“Government support has been crucial”, says Joe O’Mara, head of aviation finance with KPMG in Ireland. “Overall, governments put in $200 billion in loans, grants, wage support schemes and some subsidies. All of this was done with the strategic objective of having airlines in place when the pandemic ended. There were actually fewer bankruptcies in 2020 than in 2019 as a result.”

The airlines were also fortunate to come into the crisis in reasonably good health, adds O’Mara. “Coming into the crisis, the industry had experienced an unprecedented 10-year period of growth and had large amounts of cash at their disposal. Cash has been key.”

The aviation leasing sector has also faced severe challenges but has come through the crisis remarkably well and may even emerge from it in a stronger position.

It is reasonable to think that it will take five years to recover, and that’s the optimistic scenario

“The beauty of leasing was the ability to enforce the contract,” says O’Mara. “They could take the aircraft back and lease it to someone else. That has become a zero-sum game in Covid, when you’ve got no one else to lease it to.”

Airlines have naturally sought deferred payments from lessors, with some seeking a move to “power by the hour” as pay-as-you-use arrangements for aircraft. They have also sought to defer orders from the aircraft manufacturers. In some cases, the lessors have stepped in to take those orders and then come to agreements with the airlines to lease the aircraft to them instead. This reduced the need for airlines to raise cash and debt to purchase aircraft. In other cases, the lessors came to sale and leaseback arrangements with the airlines. This gave the airlines a much-needed injection of cash at a crucial time.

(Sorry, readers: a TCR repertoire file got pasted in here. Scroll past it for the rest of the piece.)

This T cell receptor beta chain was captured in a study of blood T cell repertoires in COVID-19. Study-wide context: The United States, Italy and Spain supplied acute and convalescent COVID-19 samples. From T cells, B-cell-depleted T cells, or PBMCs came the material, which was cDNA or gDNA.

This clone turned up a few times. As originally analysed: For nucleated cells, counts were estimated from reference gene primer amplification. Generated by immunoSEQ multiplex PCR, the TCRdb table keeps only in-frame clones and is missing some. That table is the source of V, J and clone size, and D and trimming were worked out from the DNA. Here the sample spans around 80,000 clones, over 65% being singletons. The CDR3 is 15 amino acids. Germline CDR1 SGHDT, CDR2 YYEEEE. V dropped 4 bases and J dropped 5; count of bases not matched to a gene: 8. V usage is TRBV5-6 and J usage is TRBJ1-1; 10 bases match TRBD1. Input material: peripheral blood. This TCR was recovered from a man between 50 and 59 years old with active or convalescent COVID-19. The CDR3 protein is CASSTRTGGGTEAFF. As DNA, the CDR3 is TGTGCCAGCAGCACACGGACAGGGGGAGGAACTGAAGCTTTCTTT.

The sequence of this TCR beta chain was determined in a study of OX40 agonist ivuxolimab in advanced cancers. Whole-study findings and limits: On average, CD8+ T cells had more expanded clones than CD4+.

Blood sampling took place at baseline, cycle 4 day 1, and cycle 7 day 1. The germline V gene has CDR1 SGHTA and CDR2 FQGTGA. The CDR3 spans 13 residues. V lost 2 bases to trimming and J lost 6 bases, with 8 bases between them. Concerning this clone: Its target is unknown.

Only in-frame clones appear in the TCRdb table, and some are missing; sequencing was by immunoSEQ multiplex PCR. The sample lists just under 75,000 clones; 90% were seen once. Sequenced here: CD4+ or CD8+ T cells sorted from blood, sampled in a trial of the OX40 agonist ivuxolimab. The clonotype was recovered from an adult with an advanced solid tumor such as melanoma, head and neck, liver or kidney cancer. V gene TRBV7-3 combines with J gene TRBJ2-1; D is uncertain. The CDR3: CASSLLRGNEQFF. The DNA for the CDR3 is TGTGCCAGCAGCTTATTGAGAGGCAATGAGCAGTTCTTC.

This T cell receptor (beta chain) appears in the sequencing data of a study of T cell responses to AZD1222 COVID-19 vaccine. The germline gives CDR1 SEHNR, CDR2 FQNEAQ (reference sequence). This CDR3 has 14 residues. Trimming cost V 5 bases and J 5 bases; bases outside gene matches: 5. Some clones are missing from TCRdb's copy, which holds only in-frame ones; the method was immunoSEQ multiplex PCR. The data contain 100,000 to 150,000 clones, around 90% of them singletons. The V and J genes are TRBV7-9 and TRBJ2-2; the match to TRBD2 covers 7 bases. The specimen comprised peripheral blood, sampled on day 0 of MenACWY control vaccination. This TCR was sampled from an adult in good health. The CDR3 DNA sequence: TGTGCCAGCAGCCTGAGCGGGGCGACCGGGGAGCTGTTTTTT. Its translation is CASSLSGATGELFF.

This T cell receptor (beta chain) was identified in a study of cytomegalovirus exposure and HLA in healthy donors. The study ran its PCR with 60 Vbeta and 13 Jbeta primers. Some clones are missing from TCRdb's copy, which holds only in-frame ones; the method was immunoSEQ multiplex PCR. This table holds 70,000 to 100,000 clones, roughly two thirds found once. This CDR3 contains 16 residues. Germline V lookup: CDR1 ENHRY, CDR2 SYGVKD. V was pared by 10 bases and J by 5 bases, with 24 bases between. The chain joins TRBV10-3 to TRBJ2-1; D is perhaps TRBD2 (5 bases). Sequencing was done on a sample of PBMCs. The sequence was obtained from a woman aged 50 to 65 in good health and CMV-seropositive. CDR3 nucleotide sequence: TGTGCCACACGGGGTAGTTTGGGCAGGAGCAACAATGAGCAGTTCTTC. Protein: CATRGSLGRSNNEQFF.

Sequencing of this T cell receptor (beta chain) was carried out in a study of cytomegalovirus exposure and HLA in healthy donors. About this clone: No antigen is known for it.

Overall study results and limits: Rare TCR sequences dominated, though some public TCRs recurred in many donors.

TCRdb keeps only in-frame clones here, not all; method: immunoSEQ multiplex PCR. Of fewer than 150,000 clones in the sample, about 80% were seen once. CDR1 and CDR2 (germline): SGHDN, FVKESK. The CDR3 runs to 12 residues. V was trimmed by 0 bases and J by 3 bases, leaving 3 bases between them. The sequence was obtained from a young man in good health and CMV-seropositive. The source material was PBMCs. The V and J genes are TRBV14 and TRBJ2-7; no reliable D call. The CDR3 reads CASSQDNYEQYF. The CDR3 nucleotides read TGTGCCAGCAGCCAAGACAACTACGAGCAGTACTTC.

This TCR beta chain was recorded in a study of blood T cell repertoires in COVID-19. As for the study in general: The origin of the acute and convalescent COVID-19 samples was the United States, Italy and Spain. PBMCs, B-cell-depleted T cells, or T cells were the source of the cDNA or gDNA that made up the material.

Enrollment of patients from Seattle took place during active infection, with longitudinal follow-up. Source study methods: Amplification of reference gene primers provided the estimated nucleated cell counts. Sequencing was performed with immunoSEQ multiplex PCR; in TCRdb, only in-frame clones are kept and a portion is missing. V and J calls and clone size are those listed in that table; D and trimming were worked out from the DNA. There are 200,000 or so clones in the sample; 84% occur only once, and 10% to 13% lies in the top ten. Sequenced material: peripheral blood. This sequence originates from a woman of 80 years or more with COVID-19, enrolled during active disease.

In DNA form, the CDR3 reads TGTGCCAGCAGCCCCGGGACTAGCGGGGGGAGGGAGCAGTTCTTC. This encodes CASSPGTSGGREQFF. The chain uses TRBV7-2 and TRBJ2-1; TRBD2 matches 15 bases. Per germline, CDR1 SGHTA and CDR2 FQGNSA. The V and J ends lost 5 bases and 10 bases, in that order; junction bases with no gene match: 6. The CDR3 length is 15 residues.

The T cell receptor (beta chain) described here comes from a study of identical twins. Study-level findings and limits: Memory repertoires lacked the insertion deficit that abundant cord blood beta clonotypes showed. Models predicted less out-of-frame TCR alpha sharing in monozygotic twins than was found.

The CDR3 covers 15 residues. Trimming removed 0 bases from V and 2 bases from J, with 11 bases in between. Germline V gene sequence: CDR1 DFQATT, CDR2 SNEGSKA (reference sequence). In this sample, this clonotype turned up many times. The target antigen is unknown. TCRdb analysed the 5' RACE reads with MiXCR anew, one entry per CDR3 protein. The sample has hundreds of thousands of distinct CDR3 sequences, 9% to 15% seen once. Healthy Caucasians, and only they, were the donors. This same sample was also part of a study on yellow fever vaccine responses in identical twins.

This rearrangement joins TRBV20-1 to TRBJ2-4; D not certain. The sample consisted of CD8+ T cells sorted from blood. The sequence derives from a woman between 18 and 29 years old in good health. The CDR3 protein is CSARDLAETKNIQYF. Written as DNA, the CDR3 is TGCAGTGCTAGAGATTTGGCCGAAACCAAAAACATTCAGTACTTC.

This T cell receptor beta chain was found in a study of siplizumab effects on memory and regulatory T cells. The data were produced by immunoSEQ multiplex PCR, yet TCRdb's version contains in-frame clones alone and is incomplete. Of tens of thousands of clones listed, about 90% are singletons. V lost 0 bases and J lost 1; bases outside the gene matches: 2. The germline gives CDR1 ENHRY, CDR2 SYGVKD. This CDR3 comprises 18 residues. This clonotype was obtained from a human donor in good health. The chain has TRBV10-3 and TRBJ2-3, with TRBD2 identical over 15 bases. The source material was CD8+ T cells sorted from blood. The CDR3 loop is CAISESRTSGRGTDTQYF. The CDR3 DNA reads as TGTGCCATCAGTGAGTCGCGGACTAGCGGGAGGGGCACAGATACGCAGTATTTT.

“About 25 per cent of the world’s aircraft were leased 25 years ago,” says O’Mara. “That’s now up to 45-50 per cent. Leasing accounted for 55 per cent of the market in 2020. There is a belief that it will go above 50 per cent overall in the coming years.”

Deeper relationships

In that context, it is also worth noting that the Irish leasing sector is responsible for about half of that total.

Leasing has become more attractive and mainstream from an investor’s perspective as a result of the crisis. “Lessors have been raising money on the capital markets cheaper than they were before the crisis. They have been raising capital at sub-2 per cent rates – and sub-1 per cent in some cases. They raised $9 billion in the first quarter of the year partly because there was lots of cash around and partly because of confidence in the leasing model. It’s not without challenges, of course. They are dealing with complicated restructurings, and we will see more airlines fall down. But they have probably developed deeper relationships with customers as a result.”

And they have been building new relationships. “Blue-chip airlines that weren’t using leasing before this are now more open to all forms of financing,” says O’Mara. “Most of the government cash will have to be repaid, and many airlines around the world are going to be extremely cash constrained. As you go on you are going to see more airlines using the leasing channel.”

A full recovery for the sector will be a long time coming, according to Efthymiou. “It is reasonable to think that it will take five years to recover, and that’s the optimistic scenario. The loans the airlines have received mean they will come out of it with very significant debt. And profitability is very low in the European industry. You make more money selling apples than running an airline. I don’t think airlines will be buying a lot of planes in the next five years, but some will have an ageing fleet and will have an incentive to reduce their environmental impact and their fuel bill. Leasing may play a more important role there as they may choose to lease rather than acquire the assets. But you have to look at it market by market and airline by airline.”